"We have been inspired by NRK's very successful minute-by-minute productions and created our own twist," Andreas Krantz, a presenter at Solør Radio, told Norway's national television channel NRK. "We are streaming the abandoned bog minute-by-minute until the municipality removes it."
Bjørn Martin Brandett, a producer at the station, said that said the broadcast was a protest against the local municipality's slow progress at removing the porcelain eye-sore.
"I've driven to work every morning for six days and seen this crapper at the roundabout every day, so I thought that now we'd do our social duty and put some focus on it," he said.
He said he suspected that the toilet bowl had been left by high school students taking part in the notorious "Russ Celebration", which sees final year students drunkenly rampage through their home towns from 1 May to 17 May, dressed in costumes.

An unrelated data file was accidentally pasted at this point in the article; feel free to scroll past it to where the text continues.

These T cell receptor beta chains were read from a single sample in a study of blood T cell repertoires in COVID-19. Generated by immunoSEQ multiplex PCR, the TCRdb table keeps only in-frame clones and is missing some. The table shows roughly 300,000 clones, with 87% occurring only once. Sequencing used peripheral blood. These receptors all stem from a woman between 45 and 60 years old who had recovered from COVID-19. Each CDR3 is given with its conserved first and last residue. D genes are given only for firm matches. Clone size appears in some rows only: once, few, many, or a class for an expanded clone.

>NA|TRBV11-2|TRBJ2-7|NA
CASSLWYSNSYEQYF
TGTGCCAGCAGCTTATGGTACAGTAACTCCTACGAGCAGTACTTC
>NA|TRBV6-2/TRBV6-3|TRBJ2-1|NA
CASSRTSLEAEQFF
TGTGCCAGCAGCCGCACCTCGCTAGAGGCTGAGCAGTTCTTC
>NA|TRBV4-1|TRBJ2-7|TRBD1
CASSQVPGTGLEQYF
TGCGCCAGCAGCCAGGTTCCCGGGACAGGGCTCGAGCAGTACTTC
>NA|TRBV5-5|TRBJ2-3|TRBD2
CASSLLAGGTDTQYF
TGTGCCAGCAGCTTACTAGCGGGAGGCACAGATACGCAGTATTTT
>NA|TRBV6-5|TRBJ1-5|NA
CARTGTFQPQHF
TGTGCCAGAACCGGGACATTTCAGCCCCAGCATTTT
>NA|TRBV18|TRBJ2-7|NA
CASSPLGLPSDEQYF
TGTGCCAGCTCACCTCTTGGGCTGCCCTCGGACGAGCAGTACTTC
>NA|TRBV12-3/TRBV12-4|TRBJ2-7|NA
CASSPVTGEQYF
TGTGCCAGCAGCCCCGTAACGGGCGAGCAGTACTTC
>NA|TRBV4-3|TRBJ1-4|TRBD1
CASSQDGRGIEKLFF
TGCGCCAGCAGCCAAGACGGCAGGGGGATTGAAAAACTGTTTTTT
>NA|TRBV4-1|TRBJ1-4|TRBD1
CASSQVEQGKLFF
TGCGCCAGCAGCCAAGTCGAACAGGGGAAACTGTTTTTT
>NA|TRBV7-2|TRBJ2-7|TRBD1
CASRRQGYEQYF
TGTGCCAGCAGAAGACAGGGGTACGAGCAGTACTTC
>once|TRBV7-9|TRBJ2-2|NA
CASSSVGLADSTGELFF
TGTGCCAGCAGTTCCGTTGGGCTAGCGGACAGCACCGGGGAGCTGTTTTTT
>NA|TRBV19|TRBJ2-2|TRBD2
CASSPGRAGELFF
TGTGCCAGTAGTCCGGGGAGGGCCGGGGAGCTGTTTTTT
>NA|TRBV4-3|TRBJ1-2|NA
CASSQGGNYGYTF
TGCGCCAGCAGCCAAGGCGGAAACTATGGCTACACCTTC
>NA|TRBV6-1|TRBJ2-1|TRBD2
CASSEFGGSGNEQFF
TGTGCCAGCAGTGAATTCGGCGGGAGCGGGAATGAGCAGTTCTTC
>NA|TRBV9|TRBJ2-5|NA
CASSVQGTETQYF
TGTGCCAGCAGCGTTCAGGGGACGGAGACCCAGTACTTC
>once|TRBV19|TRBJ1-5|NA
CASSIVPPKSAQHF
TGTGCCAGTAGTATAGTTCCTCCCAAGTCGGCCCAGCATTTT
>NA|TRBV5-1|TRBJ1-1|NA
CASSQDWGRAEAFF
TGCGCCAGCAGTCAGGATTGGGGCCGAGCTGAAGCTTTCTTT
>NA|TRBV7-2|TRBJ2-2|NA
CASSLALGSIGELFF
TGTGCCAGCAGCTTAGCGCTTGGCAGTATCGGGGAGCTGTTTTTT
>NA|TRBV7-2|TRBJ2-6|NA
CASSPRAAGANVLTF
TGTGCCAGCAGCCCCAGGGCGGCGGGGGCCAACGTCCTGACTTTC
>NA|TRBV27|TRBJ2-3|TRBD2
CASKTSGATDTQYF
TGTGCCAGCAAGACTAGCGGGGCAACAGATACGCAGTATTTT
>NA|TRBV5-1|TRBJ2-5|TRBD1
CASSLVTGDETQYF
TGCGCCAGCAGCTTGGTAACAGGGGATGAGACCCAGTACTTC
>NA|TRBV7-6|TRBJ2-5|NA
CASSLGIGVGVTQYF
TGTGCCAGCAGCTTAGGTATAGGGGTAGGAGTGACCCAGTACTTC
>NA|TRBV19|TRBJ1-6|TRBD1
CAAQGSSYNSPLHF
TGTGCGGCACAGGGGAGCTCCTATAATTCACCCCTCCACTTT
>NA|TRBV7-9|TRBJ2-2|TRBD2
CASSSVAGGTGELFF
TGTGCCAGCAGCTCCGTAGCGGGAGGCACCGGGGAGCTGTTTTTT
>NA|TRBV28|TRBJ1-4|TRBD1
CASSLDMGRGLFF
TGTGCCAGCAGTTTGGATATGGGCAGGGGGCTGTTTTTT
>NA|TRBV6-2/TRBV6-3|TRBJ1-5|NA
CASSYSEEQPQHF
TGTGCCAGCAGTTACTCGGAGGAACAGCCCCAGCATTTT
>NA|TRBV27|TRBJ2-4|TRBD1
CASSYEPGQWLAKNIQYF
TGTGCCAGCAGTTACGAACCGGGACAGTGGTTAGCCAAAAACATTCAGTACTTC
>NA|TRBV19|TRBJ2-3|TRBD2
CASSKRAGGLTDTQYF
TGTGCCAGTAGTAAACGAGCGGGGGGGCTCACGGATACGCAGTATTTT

The broadcast began at 8am on Thursday morning, but only continued for one hour and twenty minutes before a pick-up truck arrived and took it away.
"I've seen this loo out here since the 17 of May," Ole Jonny Johnsen, the driver, told NRK. "To be honest, I think the Russ could have cleaned it up. But as the municipality obviously can not afford it either, I thought I'd better clear it," he told NRK.
Norway's experimentation with Slow TV began in 2009 with the centenary of the Bergen railway line.
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Rather than commission a conventional feature programme, NRK instead decided to stick a camera on a train and broadcast the entire seven-hour trip from Oslo to Bergen. It was a roaring success, with 1.2 million viewers, nearly a quarter of the population of Norway, tuning in for at least part of the trip.
Since then, the network has broadcast a cruise journey, a fire being slowly built and burned, and most recently, the knitting of a jumper, starting with the original sheep.